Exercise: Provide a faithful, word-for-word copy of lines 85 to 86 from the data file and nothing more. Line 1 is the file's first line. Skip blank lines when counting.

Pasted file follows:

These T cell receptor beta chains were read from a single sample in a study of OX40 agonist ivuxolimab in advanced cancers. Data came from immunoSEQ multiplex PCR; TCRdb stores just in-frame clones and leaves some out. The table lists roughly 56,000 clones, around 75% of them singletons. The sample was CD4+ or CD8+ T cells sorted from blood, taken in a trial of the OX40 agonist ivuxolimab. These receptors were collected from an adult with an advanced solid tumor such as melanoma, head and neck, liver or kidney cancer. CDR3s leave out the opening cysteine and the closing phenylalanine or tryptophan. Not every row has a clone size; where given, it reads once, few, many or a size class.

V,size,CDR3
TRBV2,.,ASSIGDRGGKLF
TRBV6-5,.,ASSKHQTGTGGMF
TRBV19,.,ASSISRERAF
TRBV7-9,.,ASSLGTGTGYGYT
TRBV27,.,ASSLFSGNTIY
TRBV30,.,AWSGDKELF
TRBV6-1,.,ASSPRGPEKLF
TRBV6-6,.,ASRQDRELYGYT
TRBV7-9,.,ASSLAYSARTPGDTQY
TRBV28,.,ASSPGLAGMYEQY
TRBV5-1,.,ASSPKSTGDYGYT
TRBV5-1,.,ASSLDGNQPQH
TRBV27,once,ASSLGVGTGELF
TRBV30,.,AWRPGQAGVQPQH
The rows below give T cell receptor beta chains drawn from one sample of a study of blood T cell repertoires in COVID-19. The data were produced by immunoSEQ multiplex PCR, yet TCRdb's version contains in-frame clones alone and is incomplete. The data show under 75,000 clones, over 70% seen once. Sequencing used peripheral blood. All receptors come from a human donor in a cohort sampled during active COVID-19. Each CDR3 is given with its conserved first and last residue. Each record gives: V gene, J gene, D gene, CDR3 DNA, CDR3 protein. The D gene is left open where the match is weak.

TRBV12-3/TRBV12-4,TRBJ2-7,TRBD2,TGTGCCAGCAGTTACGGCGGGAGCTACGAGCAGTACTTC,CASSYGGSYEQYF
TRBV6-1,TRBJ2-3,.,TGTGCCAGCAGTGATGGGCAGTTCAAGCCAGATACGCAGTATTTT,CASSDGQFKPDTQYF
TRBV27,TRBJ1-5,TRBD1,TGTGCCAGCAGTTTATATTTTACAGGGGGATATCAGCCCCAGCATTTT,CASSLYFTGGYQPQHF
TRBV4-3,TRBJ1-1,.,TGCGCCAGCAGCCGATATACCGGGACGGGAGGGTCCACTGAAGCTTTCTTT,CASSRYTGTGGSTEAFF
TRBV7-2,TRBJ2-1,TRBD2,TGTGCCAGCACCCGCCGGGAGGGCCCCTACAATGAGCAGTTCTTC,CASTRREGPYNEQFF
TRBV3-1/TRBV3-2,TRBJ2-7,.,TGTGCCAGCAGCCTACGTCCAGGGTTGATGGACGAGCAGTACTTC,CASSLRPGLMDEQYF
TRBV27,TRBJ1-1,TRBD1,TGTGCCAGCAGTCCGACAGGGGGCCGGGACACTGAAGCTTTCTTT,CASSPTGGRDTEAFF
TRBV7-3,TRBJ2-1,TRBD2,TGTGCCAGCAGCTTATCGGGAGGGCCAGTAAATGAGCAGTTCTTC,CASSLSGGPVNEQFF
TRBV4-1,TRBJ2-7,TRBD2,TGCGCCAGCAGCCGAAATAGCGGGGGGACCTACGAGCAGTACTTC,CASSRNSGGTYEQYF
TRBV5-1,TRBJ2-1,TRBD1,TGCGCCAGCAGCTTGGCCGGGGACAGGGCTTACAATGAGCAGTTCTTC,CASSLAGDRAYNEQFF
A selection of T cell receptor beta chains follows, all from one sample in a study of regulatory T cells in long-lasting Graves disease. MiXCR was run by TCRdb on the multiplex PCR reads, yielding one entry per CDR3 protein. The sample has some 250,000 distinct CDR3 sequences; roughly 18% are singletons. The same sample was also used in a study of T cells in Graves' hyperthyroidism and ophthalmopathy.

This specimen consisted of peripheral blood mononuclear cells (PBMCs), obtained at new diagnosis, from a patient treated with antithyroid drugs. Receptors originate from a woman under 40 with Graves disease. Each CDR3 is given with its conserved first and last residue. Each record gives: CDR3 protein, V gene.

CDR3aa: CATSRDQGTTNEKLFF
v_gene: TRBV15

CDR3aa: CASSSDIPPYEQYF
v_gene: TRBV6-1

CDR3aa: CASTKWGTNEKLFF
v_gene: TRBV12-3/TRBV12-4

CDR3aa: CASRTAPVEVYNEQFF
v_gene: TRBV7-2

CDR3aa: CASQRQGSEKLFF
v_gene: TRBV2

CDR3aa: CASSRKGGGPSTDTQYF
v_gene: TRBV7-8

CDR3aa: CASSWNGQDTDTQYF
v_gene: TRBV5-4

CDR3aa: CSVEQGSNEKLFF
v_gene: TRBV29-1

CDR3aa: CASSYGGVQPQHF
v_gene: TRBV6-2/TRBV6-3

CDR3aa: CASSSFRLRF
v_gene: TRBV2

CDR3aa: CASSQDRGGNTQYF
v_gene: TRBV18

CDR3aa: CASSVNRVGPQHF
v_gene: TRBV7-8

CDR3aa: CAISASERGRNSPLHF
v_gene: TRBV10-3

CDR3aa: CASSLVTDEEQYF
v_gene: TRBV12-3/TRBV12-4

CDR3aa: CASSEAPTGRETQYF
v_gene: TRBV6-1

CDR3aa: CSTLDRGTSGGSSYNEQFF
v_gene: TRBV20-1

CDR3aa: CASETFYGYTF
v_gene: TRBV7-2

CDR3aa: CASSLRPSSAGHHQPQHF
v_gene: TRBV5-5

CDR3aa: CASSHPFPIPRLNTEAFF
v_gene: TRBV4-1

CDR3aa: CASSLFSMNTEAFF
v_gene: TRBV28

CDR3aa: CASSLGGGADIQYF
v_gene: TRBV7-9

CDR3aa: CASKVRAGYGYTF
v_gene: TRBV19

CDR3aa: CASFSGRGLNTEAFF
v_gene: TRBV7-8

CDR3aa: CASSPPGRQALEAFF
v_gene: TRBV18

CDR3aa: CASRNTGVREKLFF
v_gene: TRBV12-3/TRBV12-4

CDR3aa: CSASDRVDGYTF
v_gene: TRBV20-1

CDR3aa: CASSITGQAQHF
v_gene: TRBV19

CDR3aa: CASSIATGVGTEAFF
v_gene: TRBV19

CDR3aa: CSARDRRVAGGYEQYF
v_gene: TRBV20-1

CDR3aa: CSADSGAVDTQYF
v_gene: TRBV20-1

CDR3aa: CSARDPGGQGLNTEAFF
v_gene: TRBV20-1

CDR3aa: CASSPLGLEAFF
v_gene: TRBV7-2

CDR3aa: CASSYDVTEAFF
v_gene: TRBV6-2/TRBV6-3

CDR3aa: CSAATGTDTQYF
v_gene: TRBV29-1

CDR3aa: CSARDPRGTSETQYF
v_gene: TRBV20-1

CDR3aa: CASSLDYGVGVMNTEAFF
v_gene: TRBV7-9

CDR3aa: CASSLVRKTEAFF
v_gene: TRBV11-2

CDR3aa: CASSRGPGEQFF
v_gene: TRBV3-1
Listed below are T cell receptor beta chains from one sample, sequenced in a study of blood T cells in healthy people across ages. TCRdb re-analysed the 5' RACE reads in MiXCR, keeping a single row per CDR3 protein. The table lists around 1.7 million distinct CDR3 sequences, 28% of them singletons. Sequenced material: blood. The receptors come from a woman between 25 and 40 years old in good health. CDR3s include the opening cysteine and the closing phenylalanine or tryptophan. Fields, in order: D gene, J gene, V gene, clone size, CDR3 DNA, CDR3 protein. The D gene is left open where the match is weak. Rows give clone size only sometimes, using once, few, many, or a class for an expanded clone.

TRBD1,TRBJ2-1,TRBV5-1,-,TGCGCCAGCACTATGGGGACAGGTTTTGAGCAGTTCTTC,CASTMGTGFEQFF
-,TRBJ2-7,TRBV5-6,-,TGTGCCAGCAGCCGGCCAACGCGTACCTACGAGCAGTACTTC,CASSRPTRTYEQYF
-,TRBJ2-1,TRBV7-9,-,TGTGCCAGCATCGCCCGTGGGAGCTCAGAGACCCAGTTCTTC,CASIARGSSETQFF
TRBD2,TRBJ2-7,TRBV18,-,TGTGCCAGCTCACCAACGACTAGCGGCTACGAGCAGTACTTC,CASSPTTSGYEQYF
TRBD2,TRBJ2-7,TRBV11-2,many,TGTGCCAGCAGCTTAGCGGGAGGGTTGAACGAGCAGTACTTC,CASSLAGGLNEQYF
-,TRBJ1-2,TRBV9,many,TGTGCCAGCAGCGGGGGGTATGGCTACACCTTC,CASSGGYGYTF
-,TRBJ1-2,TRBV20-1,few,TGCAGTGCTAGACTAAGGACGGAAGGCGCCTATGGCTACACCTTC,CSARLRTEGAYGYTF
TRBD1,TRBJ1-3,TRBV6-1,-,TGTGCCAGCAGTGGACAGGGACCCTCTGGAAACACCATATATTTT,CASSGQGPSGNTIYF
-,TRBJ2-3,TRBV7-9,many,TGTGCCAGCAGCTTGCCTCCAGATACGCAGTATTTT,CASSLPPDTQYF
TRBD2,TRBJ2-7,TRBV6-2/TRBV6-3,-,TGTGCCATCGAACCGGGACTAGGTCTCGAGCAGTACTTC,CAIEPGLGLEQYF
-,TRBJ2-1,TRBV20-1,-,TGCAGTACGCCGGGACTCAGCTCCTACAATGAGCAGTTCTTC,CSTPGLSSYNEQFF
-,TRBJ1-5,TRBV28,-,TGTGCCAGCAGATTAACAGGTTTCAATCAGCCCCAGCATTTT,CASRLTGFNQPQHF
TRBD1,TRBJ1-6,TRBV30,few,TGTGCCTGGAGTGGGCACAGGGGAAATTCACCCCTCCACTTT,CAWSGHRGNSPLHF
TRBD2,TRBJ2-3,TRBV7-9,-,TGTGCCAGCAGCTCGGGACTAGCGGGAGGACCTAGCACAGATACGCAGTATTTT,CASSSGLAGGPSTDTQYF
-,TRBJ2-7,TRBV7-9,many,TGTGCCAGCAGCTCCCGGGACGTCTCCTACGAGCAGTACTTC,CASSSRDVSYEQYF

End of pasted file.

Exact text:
v_gene: TRBV19

CDR3aa: CSARDRRVAGGYEQYF